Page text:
PCLOB: Privacy Panther or Panda Bear?

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President Obama meets with PCLOB, June 21, 2013

Tomorrow, the Privacy and Civil Liberties Oversight Board (PCLOB), the independent body created to oversee the impact of national security programs on Americans’ privacy, will hold a public workshop on NSA surveillance programs operated under the PATRIOT Act and the FISA Amendments Act. This is testing time for PCLOB:  Will it be a privacy panther, quick to pounce on abuses of surveillance authority that have riled Washington for weeks, or a privacy panda bear, wandering through the thicket with indecision and little sense of mission?

PCLOB was created during the Bush Administration on the recommendation of the 9/11 Commission. However, years of political gridlock and delay prevented the board from being independent of the White House, and from being fully constituted after Congress made it independent. Finally, this May, the Senate cleared the final hurdle in standing up the board by confirming PCLOB Chairman David MedineMedine acted quickly to serve notice that PCLOB’s first mission was to launch an investigation of the NSA’s bulk collection of phone records under Section 215 of the PATRIOT Act and the agency’s surveillance of international communications content under the FISA Amendments Act for the “PRISM” program. Tomorrow’s workshop includes former government officials from the intelligence community, who were likely involved in the surveillance, as well as the privacy and civil liberties groups who decry it.  At the 2:15 panel, CDT Senior Counsel Greg Nojeim will urge PCLOB to recommend ending the phone records collection program, limiting the PRISM program, and calling on the government to reveal more about each. The workshop is open to the public, and CDT will be live tweeting the event at @CenDemTech.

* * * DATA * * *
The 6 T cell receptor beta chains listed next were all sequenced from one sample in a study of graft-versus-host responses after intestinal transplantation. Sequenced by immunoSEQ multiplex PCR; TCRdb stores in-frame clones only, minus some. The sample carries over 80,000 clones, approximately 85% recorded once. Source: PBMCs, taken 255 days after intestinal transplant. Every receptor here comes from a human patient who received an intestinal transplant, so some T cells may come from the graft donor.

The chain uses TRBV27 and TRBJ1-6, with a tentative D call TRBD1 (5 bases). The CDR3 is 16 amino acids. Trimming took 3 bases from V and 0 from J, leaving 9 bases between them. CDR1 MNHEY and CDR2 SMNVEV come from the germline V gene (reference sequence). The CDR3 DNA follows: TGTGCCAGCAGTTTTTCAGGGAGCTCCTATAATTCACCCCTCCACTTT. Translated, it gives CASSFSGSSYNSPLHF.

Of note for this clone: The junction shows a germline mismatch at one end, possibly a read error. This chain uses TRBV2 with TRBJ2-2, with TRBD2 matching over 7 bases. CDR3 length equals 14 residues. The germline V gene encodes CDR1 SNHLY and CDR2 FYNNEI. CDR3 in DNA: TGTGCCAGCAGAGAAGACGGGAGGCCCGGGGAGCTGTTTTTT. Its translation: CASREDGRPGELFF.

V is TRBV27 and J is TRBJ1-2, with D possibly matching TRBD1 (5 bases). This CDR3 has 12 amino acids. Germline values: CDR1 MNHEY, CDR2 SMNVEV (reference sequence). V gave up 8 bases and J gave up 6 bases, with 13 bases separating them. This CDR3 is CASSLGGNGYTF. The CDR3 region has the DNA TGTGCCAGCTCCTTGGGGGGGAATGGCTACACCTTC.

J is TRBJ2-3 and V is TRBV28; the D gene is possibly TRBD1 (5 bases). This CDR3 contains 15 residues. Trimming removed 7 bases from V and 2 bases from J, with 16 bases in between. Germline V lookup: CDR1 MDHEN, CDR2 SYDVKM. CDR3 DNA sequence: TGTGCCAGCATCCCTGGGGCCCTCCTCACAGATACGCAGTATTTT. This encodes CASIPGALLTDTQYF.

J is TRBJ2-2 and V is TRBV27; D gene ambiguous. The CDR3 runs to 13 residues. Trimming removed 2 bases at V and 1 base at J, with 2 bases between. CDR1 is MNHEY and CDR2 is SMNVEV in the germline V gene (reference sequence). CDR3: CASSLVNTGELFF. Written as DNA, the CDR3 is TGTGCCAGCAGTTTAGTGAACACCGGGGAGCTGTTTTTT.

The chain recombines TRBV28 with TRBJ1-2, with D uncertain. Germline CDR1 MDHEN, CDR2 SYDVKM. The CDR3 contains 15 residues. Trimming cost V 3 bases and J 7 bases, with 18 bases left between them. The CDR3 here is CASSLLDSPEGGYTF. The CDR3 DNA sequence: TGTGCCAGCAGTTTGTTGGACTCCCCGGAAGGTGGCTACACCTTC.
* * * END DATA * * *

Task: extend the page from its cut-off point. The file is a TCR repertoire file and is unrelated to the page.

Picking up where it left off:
Tuesday, July 9

9:00 am

Renaissance Mayflower Hotel
1127 Connecticut Ave, NW, Grand Ballroom
Washington, DC

9:30 opening remarks
9:45 panel: Legal/Constitutional Perspective
12:30 panel: Role of Technology
2:15 panel: Policy Perspective
4:30 closing remarks

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